James Kelly (crimper)

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For other people named James Kelly, see James Kelly (disambiguation).
Not to be confused with Joseph Kelly (crimper). ‹See Tfd›
James Kelly
Nationality  United States
Occupation Bar owner and crimper
Title Shanghai Kelly

James Kelly, better known as "Shanghai" Kelly, was an American crimp of the 19th century who kidnapped men and forced them to work on ships. The terms "crimping" and "shanghaiing" are used to describe this type of work. Kelly wore a red beard and had a fiery temper to match. A legendary figure in San Francisco history, Kelly was known for his gift of supplying or shanghaiing men to understaffed ships.

Kelly kept a boarding house in San Francisco, variously reported to be on Pacific or Broadway.[1] He also ran a number of bars including the Boston House, at the corner of Davis and Chambers streets near the waterfront.[1] He also ran a saloon and boarding house at No. 33 Pacific between Drumm and Davis streets.[1] These businesses provided Kelly with a steady supply of victims.

In the early 1870s, Kelly was reported to have shanghaied 100 men for three understaffed ships in a single evening. Renting the paddle steamer Goliath, he announced that he was hosting a free booze cruise to celebrate his "birthday", and to say "thank you" to his fellow crimps and runners who had helped him through the years. After leaving port, his bartenders served opium-laced whiskey to his guests, who were then offloaded to the waiting ships.[2][3] His greatest concern – returning from a well-publicized event with a boat devoid of revelers – was alleviated by a stroke of luck, when he learned that the Yankee Blade had struck a rock and was sinking. After rescuing everyone on board, he simply resumed the celebration, and those on the waterfront were none the wiser upon his return.[2]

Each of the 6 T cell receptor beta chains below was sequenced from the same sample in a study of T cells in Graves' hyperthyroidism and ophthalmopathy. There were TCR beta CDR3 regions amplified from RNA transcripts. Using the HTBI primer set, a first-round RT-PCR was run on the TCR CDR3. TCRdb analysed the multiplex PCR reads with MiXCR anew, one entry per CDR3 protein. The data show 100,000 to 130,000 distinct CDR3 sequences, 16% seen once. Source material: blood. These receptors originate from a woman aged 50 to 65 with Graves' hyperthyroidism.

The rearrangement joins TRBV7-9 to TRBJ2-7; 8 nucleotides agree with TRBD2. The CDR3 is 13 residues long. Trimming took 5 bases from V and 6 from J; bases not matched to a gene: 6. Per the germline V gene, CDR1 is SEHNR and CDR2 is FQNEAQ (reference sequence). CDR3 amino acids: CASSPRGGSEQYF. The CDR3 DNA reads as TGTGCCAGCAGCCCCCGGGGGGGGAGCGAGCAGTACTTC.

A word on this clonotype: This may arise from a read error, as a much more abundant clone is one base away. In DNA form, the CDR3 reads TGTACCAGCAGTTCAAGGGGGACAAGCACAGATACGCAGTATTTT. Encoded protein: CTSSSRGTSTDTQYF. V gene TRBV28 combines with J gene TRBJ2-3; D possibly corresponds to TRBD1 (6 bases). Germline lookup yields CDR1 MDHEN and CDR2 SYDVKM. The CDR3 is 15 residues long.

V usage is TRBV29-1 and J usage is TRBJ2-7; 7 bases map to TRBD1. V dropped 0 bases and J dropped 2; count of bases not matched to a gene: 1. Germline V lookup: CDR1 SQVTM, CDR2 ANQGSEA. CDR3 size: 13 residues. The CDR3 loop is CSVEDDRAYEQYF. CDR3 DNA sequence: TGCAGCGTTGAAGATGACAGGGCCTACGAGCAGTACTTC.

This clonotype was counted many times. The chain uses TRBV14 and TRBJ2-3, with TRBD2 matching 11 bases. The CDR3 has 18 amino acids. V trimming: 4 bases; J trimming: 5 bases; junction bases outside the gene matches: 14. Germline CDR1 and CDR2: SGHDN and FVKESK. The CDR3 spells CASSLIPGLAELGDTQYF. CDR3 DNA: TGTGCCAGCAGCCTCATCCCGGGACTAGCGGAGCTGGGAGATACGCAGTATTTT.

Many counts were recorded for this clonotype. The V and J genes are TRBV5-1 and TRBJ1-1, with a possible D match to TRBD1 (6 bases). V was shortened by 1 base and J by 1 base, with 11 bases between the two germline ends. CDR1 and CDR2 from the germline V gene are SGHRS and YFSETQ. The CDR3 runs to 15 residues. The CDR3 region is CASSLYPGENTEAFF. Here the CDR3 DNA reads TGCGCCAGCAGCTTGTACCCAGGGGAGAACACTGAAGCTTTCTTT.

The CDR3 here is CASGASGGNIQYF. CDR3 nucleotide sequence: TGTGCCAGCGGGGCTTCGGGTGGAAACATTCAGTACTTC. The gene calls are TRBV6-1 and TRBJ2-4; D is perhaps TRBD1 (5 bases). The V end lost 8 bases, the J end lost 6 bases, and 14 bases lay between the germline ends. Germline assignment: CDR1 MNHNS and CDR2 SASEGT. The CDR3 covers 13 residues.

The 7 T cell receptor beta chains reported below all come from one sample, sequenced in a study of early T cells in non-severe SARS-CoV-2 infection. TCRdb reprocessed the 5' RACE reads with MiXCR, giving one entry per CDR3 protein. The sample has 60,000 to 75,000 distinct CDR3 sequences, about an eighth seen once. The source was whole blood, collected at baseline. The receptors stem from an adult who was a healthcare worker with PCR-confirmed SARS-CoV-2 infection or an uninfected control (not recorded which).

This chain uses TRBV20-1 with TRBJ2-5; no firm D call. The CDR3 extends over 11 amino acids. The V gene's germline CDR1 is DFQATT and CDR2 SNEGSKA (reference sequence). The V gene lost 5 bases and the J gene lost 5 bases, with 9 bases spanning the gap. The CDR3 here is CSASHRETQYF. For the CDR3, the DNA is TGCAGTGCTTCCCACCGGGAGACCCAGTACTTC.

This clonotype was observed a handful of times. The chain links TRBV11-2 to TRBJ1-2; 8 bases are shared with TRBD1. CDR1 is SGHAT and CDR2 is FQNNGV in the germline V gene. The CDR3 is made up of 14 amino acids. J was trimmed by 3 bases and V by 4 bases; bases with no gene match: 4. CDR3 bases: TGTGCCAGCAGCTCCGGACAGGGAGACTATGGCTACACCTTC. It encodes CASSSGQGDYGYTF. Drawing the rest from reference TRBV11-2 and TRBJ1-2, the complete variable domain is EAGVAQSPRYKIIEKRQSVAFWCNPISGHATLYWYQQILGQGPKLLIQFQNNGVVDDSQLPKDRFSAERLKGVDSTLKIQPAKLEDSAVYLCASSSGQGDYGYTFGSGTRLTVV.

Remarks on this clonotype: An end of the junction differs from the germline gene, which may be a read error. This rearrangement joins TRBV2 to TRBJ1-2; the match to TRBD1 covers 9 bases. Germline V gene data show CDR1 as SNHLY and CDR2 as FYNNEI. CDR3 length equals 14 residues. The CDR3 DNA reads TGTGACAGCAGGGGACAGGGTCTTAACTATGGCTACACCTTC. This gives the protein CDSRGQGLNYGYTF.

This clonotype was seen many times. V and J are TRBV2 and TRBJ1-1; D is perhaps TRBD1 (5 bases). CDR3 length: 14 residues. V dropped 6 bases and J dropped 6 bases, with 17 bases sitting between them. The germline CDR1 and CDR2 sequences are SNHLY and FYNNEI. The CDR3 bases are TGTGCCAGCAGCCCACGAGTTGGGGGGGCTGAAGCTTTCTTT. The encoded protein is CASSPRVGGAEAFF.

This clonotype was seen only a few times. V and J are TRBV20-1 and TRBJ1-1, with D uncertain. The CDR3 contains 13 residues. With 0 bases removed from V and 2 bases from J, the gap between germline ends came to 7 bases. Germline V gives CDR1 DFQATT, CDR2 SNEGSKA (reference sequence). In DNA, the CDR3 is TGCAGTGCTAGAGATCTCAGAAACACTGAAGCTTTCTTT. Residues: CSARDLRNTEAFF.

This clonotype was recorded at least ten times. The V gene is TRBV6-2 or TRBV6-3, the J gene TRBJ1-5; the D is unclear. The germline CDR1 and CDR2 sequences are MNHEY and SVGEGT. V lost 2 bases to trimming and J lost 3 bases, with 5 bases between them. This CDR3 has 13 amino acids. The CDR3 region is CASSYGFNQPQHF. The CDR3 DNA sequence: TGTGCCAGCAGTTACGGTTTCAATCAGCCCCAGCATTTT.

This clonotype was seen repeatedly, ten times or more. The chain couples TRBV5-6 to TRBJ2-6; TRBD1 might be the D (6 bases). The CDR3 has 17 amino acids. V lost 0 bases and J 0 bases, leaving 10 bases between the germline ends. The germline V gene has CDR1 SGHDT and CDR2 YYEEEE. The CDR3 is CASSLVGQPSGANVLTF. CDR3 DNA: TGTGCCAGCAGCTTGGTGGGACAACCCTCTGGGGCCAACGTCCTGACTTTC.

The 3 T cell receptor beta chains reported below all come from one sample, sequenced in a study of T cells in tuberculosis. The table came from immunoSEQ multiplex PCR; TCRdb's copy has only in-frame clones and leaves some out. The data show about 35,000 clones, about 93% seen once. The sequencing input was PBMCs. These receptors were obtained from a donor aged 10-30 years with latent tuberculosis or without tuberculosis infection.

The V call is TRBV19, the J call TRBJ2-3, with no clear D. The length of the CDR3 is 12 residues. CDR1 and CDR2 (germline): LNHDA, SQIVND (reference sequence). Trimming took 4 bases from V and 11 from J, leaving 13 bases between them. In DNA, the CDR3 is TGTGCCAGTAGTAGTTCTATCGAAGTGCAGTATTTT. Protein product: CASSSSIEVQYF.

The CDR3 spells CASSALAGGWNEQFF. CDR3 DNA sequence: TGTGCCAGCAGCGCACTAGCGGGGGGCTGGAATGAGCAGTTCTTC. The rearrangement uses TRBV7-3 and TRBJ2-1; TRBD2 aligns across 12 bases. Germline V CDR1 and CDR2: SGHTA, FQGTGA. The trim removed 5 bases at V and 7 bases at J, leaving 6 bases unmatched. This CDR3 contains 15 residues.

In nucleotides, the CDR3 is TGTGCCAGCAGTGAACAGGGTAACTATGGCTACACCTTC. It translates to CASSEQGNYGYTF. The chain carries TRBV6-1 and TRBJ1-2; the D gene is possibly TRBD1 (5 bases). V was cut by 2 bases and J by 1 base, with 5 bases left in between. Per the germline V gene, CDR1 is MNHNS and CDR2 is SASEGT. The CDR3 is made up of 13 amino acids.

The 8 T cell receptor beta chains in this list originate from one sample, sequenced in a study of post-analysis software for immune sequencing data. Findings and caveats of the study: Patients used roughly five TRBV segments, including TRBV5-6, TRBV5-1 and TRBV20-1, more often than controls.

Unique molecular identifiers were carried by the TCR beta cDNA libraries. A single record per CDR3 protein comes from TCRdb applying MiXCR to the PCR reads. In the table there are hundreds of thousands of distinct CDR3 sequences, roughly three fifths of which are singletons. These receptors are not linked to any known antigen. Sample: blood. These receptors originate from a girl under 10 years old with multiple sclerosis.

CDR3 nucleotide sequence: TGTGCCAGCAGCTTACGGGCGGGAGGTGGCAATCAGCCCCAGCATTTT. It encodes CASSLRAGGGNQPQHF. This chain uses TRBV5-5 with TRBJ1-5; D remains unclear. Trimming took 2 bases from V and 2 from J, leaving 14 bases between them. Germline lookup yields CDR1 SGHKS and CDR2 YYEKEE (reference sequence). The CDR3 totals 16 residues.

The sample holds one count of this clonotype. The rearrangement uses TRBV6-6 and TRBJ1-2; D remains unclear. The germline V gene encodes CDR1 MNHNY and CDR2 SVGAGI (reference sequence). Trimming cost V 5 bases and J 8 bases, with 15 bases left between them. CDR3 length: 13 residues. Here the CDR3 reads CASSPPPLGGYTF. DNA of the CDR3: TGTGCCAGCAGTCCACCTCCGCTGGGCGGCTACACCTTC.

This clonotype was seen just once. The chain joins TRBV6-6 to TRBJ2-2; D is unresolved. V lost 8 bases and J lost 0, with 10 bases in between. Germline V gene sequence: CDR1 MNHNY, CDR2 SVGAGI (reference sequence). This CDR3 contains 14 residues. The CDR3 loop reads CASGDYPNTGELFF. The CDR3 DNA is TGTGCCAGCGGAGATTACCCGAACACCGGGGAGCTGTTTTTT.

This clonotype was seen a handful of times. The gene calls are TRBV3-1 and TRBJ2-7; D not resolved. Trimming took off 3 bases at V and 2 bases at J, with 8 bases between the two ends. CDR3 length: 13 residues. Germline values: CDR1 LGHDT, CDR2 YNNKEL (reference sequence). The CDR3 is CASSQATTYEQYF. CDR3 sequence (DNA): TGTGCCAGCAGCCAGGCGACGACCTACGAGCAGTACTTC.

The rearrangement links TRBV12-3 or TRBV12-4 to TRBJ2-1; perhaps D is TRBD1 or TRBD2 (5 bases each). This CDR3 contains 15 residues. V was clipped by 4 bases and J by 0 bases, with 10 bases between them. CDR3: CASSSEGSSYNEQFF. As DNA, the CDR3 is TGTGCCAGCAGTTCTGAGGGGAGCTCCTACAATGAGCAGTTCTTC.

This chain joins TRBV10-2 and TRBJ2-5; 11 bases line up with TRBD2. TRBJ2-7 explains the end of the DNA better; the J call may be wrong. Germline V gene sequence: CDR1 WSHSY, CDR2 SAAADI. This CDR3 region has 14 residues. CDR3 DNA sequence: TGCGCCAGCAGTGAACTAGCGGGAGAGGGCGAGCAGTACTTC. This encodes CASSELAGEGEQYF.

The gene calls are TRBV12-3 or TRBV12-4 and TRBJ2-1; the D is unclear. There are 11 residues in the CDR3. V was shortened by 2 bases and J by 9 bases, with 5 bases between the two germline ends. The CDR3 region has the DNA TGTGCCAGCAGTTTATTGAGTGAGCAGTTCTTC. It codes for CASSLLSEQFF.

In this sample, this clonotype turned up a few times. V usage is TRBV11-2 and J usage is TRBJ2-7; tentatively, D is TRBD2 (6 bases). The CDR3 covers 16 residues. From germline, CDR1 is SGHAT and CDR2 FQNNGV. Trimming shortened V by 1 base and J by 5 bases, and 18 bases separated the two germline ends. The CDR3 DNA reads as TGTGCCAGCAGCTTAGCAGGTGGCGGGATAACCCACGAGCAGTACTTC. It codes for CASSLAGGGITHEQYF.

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Notes[edit]

  1. ^ a b c Smith, 2007.
  2. ^ a b Montanarelli, Lisa; Harrison, Ann (1 June 2005). Strange But True, San Francisco: Tales Of The City By The Bay. Globe Pequot. pp. 87–88. ISBN 978-0-7627-3681-2. Retrieved 23 March 2013. 
  3. ^ Bacon, Daniel (2000). "The Barbary Coast Trail". GrandTimes. Retrieved 2007-07-23. 

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